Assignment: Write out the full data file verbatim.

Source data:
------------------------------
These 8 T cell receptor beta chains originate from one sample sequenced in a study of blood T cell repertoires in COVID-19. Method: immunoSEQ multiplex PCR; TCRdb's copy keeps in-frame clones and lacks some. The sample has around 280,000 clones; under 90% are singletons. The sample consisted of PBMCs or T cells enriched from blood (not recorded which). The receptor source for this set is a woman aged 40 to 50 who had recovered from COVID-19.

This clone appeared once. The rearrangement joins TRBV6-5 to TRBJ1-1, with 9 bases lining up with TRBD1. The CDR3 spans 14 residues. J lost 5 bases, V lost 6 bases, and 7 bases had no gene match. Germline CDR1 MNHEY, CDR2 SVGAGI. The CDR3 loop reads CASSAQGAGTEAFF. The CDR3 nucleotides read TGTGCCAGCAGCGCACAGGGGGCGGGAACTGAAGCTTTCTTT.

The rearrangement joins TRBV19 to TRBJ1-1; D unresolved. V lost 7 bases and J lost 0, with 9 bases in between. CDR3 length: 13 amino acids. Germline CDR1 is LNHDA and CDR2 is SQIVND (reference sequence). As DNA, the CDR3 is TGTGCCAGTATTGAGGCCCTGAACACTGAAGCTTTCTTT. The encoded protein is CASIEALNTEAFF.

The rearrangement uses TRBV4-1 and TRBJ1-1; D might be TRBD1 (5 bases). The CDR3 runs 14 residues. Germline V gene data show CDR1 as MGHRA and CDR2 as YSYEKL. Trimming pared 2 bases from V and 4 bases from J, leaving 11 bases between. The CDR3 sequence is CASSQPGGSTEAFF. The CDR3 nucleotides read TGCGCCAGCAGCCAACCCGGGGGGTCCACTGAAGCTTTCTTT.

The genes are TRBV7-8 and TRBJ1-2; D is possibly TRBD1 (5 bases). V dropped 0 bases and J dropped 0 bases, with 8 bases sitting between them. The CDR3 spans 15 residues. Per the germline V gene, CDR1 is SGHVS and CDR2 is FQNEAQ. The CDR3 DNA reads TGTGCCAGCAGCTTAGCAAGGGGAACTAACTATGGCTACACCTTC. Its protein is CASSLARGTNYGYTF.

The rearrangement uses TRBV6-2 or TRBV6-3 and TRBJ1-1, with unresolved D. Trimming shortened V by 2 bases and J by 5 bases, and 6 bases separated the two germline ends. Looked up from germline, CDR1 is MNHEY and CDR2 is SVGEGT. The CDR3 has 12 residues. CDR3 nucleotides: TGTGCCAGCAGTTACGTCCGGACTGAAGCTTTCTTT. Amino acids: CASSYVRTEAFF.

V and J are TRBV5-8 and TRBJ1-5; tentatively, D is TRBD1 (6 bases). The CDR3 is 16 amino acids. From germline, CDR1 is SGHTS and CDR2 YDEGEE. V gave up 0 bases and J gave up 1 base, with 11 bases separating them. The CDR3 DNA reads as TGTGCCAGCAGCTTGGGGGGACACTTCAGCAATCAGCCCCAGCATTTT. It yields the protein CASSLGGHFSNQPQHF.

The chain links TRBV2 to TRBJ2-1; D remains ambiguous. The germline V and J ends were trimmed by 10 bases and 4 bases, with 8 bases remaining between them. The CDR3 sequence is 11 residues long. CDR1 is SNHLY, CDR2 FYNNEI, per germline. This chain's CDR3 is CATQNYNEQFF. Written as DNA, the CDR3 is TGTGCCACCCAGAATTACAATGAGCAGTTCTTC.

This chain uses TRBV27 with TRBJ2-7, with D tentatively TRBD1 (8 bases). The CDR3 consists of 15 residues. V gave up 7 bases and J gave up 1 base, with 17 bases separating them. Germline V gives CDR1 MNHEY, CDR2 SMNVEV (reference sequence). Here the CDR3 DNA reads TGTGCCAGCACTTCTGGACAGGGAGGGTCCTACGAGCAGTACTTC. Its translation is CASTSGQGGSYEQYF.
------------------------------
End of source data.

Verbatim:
These 8 T cell receptor beta chains originate from one sample sequenced in a study of blood T cell repertoires in COVID-19. Method: immunoSEQ multiplex PCR; TCRdb's copy keeps in-frame clones and lacks some. The sample has around 280,000 clones; under 90% are singletons. The sample consisted of PBMCs or T cells enriched from blood (not recorded which). The receptor source for this set is a woman aged 40 to 50 who had recovered from COVID-19.

This clone appeared once. The rearrangement joins TRBV6-5 to TRBJ1-1, with 9 bases lining up with TRBD1. The CDR3 spans 14 residues. J lost 5 bases, V lost 6 bases, and 7 bases had no gene match. Germline CDR1 MNHEY, CDR2 SVGAGI. The CDR3 loop reads CASSAQGAGTEAFF. The CDR3 nucleotides read TGTGCCAGCAGCGCACAGGGGGCGGGAACTGAAGCTTTCTTT.

The rearrangement joins TRBV19 to TRBJ1-1; D unresolved. V lost 7 bases and J lost 0, with 9 bases in between. CDR3 length: 13 amino acids. Germline CDR1 is LNHDA and CDR2 is SQIVND (reference sequence). As DNA, the CDR3 is TGTGCCAGTATTGAGGCCCTGAACACTGAAGCTTTCTTT. The encoded protein is CASIEALNTEAFF.

The rearrangement uses TRBV4-1 and TRBJ1-1; D might be TRBD1 (5 bases). The CDR3 runs 14 residues. Germline V gene data show CDR1 as MGHRA and CDR2 as YSYEKL. Trimming pared 2 bases from V and 4 bases from J, leaving 11 bases between. The CDR3 sequence is CASSQPGGSTEAFF. The CDR3 nucleotides read TGCGCCAGCAGCCAACCCGGGGGGTCCACTGAAGCTTTCTTT.

The genes are TRBV7-8 and TRBJ1-2; D is possibly TRBD1 (5 bases). V dropped 0 bases and J dropped 0 bases, with 8 bases sitting between them. The CDR3 spans 15 residues. Per the germline V gene, CDR1 is SGHVS and CDR2 is FQNEAQ. The CDR3 DNA reads TGTGCCAGCAGCTTAGCAAGGGGAACTAACTATGGCTACACCTTC. Its protein is CASSLARGTNYGYTF.

The rearrangement uses TRBV6-2 or TRBV6-3 and TRBJ1-1, with unresolved D. Trimming shortened V by 2 bases and J by 5 bases, and 6 bases separated the two germline ends. Looked up from germline, CDR1 is MNHEY and CDR2 is SVGEGT. The CDR3 has 12 residues. CDR3 nucleotides: TGTGCCAGCAGTTACGTCCGGACTGAAGCTTTCTTT. Amino acids: CASSYVRTEAFF.

V and J are TRBV5-8 and TRBJ1-5; tentatively, D is TRBD1 (6 bases). The CDR3 is 16 amino acids. From germline, CDR1 is SGHTS and CDR2 YDEGEE. V gave up 0 bases and J gave up 1 base, with 11 bases separating them. The CDR3 DNA reads as TGTGCCAGCAGCTTGGGGGGACACTTCAGCAATCAGCCCCAGCATTTT. It yields the protein CASSLGGHFSNQPQHF.

The chain links TRBV2 to TRBJ2-1; D remains ambiguous. The germline V and J ends were trimmed by 10 bases and 4 bases, with 8 bases remaining between them. The CDR3 sequence is 11 residues long. CDR1 is SNHLY, CDR2 FYNNEI, per germline. This chain's CDR3 is CATQNYNEQFF. Written as DNA, the CDR3 is TGTGCCACCCAGAATTACAATGAGCAGTTCTTC.

This chain uses TRBV27 with TRBJ2-7, with D tentatively TRBD1 (8 bases). The CDR3 consists of 15 residues. V gave up 7 bases and J gave up 1 base, with 17 bases separating them. Germline V gives CDR1 MNHEY, CDR2 SMNVEV (reference sequence). Here the CDR3 DNA reads TGTGCCAGCACTTCTGGACAGGGAGGGTCCTACGAGCAGTACTTC. Its translation is CASTSGQGGSYEQYF.